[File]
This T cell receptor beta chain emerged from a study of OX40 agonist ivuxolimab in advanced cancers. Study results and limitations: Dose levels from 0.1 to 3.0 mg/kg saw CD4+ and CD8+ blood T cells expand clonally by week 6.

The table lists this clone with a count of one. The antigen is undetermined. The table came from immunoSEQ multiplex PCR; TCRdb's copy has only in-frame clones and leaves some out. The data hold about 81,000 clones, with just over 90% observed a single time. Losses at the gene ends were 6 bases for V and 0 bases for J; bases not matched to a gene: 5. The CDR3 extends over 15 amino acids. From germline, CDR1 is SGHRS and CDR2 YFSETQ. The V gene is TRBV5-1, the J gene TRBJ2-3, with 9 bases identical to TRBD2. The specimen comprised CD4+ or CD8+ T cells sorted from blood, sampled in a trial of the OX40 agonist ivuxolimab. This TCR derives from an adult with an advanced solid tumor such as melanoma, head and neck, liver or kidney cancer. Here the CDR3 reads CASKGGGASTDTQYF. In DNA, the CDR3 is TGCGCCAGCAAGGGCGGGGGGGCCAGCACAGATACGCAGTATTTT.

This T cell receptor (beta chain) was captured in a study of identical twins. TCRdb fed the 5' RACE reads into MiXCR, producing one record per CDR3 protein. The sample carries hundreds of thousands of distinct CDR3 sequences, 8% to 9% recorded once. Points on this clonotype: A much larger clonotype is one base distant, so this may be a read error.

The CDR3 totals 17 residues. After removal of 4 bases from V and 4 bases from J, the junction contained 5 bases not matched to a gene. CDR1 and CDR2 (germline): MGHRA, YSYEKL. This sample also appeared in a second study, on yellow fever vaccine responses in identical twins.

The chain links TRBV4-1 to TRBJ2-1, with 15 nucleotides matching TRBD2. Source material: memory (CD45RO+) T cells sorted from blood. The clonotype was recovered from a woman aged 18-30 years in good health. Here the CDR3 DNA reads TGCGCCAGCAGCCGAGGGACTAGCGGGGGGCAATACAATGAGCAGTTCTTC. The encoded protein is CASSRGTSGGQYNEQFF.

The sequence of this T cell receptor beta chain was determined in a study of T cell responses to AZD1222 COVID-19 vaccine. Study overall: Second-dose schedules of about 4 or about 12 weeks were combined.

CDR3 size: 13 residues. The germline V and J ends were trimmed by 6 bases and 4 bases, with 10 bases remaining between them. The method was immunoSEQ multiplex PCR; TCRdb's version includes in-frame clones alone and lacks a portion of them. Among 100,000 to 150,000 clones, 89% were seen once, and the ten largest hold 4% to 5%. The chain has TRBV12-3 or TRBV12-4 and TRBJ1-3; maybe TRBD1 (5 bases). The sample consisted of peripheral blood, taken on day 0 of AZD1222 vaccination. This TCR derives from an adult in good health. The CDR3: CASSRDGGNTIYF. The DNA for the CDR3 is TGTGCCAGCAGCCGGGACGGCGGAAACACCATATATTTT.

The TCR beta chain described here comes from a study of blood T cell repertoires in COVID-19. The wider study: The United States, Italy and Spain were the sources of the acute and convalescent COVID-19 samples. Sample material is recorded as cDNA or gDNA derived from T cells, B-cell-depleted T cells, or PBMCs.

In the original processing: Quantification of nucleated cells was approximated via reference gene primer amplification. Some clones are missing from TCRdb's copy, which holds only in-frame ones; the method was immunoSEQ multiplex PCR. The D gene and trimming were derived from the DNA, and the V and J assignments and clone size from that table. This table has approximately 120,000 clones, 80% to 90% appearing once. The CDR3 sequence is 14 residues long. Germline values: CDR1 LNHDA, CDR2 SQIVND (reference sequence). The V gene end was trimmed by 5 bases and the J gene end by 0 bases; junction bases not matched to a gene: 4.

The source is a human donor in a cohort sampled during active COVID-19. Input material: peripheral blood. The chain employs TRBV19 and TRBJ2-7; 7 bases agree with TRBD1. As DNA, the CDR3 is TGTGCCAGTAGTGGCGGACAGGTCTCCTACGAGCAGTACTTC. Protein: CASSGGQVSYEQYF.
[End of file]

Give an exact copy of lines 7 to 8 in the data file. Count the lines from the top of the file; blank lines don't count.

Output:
CDR3 size: 13 residues. The germline V and J ends were trimmed by 6 bases and 4 bases, with 10 bases remaining between them. The method was immunoSEQ multiplex PCR; TCRdb's version includes in-frame clones alone and lacks a portion of them. Among 100,000 to 150,000 clones, 89% were seen once, and the ten largest hold 4% to 5%. The chain has TRBV12-3 or TRBV12-4 and TRBJ1-3; maybe TRBD1 (5 bases). The sample consisted of peripheral blood, taken on day 0 of AZD1222 vaccination. This TCR derives from an adult in good health. The CDR3: CASSRDGGNTIYF. The DNA for the CDR3 is TGTGCCAGCAGCCGGGACGGCGGAAACACCATATATTTT.

The TCR beta chain described here comes from a study of blood T cell repertoires in COVID-19. The wider study: The United States, Italy and Spain were the sources of the acute and convalescent COVID-19 samples. Sample material is recorded as cDNA or gDNA derived from T cells, B-cell-depleted T cells, or PBMCs.